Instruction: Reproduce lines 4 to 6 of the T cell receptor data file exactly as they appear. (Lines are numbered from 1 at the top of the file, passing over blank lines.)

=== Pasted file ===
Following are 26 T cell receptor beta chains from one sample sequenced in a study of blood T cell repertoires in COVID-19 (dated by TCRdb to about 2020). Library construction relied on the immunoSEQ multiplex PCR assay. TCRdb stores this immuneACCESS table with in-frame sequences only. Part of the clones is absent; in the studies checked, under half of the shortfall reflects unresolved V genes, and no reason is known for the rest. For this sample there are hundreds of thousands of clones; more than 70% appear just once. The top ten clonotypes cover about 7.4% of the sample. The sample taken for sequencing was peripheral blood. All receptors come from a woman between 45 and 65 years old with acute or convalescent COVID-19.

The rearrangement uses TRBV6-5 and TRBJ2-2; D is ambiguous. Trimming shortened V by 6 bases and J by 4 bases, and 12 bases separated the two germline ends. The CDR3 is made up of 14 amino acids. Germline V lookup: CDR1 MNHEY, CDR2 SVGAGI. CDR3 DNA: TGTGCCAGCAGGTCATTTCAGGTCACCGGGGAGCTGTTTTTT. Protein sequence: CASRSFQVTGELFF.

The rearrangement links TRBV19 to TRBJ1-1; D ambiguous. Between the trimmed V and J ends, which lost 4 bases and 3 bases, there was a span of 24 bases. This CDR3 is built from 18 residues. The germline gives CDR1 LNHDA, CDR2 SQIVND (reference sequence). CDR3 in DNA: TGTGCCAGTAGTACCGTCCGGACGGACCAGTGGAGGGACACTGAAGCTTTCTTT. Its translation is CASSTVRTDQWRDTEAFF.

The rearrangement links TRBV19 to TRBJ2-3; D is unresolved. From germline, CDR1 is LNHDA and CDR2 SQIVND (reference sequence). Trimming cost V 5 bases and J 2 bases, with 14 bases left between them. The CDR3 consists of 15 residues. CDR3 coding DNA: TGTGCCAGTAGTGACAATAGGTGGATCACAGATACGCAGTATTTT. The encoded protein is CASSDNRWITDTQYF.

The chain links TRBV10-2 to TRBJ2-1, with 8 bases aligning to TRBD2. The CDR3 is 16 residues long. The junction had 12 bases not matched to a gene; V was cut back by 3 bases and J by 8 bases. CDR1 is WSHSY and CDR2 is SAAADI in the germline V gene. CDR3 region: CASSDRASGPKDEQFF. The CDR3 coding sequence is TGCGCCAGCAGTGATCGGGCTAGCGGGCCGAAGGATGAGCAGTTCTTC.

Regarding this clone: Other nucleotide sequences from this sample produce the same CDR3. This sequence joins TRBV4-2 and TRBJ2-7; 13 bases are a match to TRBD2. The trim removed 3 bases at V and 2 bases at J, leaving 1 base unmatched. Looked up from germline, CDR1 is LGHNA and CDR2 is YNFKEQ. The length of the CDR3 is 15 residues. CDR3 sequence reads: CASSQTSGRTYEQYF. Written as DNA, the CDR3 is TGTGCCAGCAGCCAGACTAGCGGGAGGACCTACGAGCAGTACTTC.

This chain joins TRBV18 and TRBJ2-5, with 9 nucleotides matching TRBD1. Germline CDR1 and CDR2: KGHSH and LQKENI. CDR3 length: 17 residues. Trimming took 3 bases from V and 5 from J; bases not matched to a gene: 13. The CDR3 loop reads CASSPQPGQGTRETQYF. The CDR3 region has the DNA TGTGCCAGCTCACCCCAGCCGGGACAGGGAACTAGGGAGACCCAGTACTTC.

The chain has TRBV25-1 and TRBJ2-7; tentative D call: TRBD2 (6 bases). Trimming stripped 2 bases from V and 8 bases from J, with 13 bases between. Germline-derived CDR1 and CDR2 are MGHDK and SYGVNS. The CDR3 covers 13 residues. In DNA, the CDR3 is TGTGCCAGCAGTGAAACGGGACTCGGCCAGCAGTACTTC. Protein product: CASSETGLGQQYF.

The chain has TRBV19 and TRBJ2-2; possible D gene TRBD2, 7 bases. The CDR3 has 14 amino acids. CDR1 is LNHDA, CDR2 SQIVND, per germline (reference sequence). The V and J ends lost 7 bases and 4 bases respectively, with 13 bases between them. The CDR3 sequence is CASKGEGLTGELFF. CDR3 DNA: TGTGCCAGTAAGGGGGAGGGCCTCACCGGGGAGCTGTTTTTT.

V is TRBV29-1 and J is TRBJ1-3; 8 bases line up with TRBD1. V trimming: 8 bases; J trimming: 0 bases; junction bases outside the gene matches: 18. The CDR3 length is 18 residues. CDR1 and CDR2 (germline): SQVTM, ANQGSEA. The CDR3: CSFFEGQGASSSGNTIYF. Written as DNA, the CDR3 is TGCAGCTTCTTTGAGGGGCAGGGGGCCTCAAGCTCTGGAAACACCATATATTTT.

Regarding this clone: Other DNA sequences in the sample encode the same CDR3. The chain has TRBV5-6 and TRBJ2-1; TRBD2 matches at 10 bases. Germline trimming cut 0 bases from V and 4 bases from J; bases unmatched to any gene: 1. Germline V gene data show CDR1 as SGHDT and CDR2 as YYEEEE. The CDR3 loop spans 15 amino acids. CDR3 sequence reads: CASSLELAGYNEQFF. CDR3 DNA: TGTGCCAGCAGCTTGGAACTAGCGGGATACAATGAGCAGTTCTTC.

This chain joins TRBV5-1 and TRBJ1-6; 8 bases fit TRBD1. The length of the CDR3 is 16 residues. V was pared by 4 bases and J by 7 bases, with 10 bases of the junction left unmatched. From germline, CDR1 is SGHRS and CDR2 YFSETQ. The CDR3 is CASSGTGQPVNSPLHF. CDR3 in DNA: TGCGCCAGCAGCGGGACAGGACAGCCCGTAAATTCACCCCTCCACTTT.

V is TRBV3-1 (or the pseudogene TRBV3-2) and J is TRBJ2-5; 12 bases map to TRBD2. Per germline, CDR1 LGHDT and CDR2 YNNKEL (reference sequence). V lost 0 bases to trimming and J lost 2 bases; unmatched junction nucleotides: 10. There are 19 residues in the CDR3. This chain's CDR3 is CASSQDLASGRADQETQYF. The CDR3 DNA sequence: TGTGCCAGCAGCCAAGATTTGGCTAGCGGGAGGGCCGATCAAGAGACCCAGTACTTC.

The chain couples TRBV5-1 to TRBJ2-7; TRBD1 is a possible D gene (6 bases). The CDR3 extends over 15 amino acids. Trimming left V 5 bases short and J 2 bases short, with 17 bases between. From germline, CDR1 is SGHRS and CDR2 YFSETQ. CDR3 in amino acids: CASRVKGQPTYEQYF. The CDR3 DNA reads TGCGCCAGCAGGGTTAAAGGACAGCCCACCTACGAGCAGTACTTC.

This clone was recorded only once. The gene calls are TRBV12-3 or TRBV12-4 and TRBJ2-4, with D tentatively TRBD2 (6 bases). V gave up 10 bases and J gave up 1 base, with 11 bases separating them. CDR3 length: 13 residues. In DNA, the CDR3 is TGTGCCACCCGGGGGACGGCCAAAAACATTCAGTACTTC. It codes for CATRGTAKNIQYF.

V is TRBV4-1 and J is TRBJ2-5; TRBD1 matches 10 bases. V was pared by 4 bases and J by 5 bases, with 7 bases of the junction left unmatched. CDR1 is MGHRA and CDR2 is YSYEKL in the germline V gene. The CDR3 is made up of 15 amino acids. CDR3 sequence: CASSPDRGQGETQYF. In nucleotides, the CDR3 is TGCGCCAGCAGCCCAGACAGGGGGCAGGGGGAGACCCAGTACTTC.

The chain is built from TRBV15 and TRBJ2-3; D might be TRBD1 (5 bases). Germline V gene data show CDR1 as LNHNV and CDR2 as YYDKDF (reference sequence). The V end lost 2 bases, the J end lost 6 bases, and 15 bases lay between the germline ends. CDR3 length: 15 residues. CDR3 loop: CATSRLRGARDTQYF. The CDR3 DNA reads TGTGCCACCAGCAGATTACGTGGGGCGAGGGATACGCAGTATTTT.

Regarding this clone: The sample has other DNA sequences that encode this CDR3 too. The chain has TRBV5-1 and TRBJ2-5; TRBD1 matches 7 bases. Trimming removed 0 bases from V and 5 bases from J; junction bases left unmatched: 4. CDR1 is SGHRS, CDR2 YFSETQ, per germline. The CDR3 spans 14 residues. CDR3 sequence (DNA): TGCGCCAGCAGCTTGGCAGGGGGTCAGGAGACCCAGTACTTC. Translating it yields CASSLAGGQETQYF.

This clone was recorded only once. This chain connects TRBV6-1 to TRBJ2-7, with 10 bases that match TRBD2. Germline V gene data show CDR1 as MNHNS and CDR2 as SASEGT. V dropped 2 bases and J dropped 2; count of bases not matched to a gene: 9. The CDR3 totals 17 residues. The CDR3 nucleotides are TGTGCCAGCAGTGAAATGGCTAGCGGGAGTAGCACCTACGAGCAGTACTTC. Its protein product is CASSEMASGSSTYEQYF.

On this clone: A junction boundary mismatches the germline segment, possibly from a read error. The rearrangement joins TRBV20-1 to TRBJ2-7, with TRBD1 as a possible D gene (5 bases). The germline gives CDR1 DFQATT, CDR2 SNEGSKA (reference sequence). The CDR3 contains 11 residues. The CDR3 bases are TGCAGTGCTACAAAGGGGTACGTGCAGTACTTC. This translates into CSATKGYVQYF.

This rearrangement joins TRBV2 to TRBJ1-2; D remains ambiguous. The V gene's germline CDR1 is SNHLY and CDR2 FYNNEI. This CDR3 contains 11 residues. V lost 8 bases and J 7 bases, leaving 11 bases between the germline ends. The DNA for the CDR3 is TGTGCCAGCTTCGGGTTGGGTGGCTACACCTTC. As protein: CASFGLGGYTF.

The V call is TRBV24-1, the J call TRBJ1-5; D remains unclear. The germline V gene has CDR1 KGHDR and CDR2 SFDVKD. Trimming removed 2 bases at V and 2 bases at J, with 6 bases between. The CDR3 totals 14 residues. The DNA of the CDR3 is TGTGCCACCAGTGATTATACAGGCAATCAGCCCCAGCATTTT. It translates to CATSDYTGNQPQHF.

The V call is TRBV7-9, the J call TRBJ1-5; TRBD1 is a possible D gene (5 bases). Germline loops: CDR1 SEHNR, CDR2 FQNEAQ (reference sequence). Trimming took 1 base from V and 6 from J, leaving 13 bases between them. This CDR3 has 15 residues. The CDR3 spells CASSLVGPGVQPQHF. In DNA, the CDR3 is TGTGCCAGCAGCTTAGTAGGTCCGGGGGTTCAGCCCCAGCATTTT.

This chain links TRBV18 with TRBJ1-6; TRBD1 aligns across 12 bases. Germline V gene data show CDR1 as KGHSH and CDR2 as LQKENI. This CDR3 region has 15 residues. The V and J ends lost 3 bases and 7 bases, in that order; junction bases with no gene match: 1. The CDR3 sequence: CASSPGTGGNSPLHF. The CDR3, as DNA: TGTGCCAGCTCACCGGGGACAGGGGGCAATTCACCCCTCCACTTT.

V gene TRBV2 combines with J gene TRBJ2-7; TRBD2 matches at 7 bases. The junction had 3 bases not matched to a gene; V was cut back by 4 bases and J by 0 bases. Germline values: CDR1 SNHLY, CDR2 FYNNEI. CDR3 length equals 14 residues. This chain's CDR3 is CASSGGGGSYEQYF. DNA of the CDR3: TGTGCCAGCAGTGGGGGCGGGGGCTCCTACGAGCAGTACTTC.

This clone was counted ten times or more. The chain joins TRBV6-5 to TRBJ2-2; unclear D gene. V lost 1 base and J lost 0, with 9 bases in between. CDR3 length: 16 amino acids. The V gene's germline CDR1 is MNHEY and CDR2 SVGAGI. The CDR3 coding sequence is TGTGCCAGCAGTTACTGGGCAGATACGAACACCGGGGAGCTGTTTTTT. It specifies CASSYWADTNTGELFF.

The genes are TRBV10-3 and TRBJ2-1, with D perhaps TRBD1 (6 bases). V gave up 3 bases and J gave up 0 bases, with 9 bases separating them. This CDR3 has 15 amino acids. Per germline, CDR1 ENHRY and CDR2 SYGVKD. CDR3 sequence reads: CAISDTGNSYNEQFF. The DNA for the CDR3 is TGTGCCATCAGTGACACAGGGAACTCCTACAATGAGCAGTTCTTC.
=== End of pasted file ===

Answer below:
The rearrangement links TRBV19 to TRBJ2-3; D is unresolved. From germline, CDR1 is LNHDA and CDR2 SQIVND (reference sequence). Trimming cost V 5 bases and J 2 bases, with 14 bases left between them. The CDR3 consists of 15 residues. CDR3 coding DNA: TGTGCCAGTAGTGACAATAGGTGGATCACAGATACGCAGTATTTT. The encoded protein is CASSDNRWITDTQYF.

The chain links TRBV10-2 to TRBJ2-1, with 8 bases aligning to TRBD2. The CDR3 is 16 residues long. The junction had 12 bases not matched to a gene; V was cut back by 3 bases and J by 8 bases. CDR1 is WSHSY and CDR2 is SAAADI in the germline V gene. CDR3 region: CASSDRASGPKDEQFF. The CDR3 coding sequence is TGCGCCAGCAGTGATCGGGCTAGCGGGCCGAAGGATGAGCAGTTCTTC.

Regarding this clone: Other nucleotide sequences from this sample produce the same CDR3. This sequence joins TRBV4-2 and TRBJ2-7; 13 bases are a match to TRBD2. The trim removed 3 bases at V and 2 bases at J, leaving 1 base unmatched. Looked up from germline, CDR1 is LGHNA and CDR2 is YNFKEQ. The length of the CDR3 is 15 residues. CDR3 sequence reads: CASSQTSGRTYEQYF. Written as DNA, the CDR3 is TGTGCCAGCAGCCAGACTAGCGGGAGGACCTACGAGCAGTACTTC.